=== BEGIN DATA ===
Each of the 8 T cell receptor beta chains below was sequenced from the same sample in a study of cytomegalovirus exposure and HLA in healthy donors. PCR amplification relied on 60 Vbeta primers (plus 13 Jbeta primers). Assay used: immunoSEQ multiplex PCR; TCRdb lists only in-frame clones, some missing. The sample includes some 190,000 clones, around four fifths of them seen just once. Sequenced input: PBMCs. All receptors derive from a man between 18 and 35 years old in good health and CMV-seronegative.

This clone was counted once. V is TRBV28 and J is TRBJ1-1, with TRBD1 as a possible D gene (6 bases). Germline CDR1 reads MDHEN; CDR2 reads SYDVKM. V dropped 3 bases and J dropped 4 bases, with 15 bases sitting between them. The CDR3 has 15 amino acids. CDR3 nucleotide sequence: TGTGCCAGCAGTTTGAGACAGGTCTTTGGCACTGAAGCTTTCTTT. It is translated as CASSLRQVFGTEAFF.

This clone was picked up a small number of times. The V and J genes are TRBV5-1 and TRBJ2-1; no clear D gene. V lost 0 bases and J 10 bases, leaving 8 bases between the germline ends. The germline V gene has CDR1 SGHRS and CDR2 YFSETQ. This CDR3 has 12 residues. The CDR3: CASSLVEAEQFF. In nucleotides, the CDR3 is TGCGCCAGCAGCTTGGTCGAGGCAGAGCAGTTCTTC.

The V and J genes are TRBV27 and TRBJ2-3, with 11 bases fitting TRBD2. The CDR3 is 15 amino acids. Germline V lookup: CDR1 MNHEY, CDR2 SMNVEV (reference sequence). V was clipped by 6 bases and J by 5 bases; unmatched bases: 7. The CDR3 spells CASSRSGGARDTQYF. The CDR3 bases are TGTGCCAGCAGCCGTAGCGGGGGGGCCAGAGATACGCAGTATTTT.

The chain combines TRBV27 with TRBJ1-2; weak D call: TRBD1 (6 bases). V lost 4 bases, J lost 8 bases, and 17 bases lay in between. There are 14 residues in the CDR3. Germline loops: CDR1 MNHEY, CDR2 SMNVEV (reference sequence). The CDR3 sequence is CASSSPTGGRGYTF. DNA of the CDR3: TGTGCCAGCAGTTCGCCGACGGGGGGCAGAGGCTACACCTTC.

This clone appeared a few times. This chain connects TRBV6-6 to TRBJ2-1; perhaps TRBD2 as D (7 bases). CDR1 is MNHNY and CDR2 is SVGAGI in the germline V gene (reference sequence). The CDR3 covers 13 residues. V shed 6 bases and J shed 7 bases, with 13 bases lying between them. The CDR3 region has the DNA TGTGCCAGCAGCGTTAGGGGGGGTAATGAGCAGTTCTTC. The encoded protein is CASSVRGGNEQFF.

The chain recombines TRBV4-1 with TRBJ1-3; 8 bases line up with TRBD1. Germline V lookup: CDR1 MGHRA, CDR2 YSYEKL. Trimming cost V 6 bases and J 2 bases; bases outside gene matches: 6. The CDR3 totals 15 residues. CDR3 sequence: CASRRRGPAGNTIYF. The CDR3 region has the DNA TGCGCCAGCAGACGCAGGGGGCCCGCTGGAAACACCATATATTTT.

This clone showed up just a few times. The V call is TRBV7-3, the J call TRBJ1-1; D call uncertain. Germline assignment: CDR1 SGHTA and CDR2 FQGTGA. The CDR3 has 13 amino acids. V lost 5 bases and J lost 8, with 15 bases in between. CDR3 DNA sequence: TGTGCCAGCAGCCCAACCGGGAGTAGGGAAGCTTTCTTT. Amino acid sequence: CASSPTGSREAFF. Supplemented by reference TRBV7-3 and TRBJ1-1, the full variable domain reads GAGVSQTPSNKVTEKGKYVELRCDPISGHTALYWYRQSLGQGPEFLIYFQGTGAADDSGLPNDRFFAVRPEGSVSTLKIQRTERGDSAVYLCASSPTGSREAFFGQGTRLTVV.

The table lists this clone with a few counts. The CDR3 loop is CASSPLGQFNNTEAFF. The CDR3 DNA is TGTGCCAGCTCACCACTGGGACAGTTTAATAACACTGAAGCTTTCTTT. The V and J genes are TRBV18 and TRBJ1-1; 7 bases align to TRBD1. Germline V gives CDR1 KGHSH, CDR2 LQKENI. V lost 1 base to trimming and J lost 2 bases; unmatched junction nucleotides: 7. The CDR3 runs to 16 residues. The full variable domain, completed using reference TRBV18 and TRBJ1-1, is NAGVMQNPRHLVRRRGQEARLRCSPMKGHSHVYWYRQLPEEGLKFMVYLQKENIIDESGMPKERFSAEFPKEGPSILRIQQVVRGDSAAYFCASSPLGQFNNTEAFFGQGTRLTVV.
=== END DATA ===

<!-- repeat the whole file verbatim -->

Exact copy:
Each of the 8 T cell receptor beta chains below was sequenced from the same sample in a study of cytomegalovirus exposure and HLA in healthy donors. PCR amplification relied on 60 Vbeta primers (plus 13 Jbeta primers). Assay used: immunoSEQ multiplex PCR; TCRdb lists only in-frame clones, some missing. The sample includes some 190,000 clones, around four fifths of them seen just once. Sequenced input: PBMCs. All receptors derive from a man between 18 and 35 years old in good health and CMV-seronegative.

This clone was counted once. V is TRBV28 and J is TRBJ1-1, with TRBD1 as a possible D gene (6 bases). Germline CDR1 reads MDHEN; CDR2 reads SYDVKM. V dropped 3 bases and J dropped 4 bases, with 15 bases sitting between them. The CDR3 has 15 amino acids. CDR3 nucleotide sequence: TGTGCCAGCAGTTTGAGACAGGTCTTTGGCACTGAAGCTTTCTTT. It is translated as CASSLRQVFGTEAFF.

This clone was picked up a small number of times. The V and J genes are TRBV5-1 and TRBJ2-1; no clear D gene. V lost 0 bases and J 10 bases, leaving 8 bases between the germline ends. The germline V gene has CDR1 SGHRS and CDR2 YFSETQ. This CDR3 has 12 residues. The CDR3: CASSLVEAEQFF. In nucleotides, the CDR3 is TGCGCCAGCAGCTTGGTCGAGGCAGAGCAGTTCTTC.

The V and J genes are TRBV27 and TRBJ2-3, with 11 bases fitting TRBD2. The CDR3 is 15 amino acids. Germline V lookup: CDR1 MNHEY, CDR2 SMNVEV (reference sequence). V was clipped by 6 bases and J by 5 bases; unmatched bases: 7. The CDR3 spells CASSRSGGARDTQYF. The CDR3 bases are TGTGCCAGCAGCCGTAGCGGGGGGGCCAGAGATACGCAGTATTTT.

The chain combines TRBV27 with TRBJ1-2; weak D call: TRBD1 (6 bases). V lost 4 bases, J lost 8 bases, and 17 bases lay in between. There are 14 residues in the CDR3. Germline loops: CDR1 MNHEY, CDR2 SMNVEV (reference sequence). The CDR3 sequence is CASSSPTGGRGYTF. DNA of the CDR3: TGTGCCAGCAGTTCGCCGACGGGGGGCAGAGGCTACACCTTC.

This clone appeared a few times. This chain connects TRBV6-6 to TRBJ2-1; perhaps TRBD2 as D (7 bases). CDR1 is MNHNY and CDR2 is SVGAGI in the germline V gene (reference sequence). The CDR3 covers 13 residues. V shed 6 bases and J shed 7 bases, with 13 bases lying between them. The CDR3 region has the DNA TGTGCCAGCAGCGTTAGGGGGGGTAATGAGCAGTTCTTC. The encoded protein is CASSVRGGNEQFF.

The chain recombines TRBV4-1 with TRBJ1-3; 8 bases line up with TRBD1. Germline V lookup: CDR1 MGHRA, CDR2 YSYEKL. Trimming cost V 6 bases and J 2 bases; bases outside gene matches: 6. The CDR3 totals 15 residues. CDR3 sequence: CASRRRGPAGNTIYF. The CDR3 region has the DNA TGCGCCAGCAGACGCAGGGGGCCCGCTGGAAACACCATATATTTT.

This clone showed up just a few times. The V call is TRBV7-3, the J call TRBJ1-1; D call uncertain. Germline assignment: CDR1 SGHTA and CDR2 FQGTGA. The CDR3 has 13 amino acids. V lost 5 bases and J lost 8, with 15 bases in between. CDR3 DNA sequence: TGTGCCAGCAGCCCAACCGGGAGTAGGGAAGCTTTCTTT. Amino acid sequence: CASSPTGSREAFF. Supplemented by reference TRBV7-3 and TRBJ1-1, the full variable domain reads GAGVSQTPSNKVTEKGKYVELRCDPISGHTALYWYRQSLGQGPEFLIYFQGTGAADDSGLPNDRFFAVRPEGSVSTLKIQRTERGDSAVYLCASSPTGSREAFFGQGTRLTVV.

The table lists this clone with a few counts. The CDR3 loop is CASSPLGQFNNTEAFF. The CDR3 DNA is TGTGCCAGCTCACCACTGGGACAGTTTAATAACACTGAAGCTTTCTTT. The V and J genes are TRBV18 and TRBJ1-1; 7 bases align to TRBD1. Germline V gives CDR1 KGHSH, CDR2 LQKENI. V lost 1 base to trimming and J lost 2 bases; unmatched junction nucleotides: 7. The CDR3 runs to 16 residues. The full variable domain, completed using reference TRBV18 and TRBJ1-1, is NAGVMQNPRHLVRRRGQEARLRCSPMKGHSHVYWYRQLPEEGLKFMVYLQKENIIDESGMPKERFSAEFPKEGPSILRIQQVVRGDSAAYFCASSPLGQFNNTEAFFGQGTRLTVV.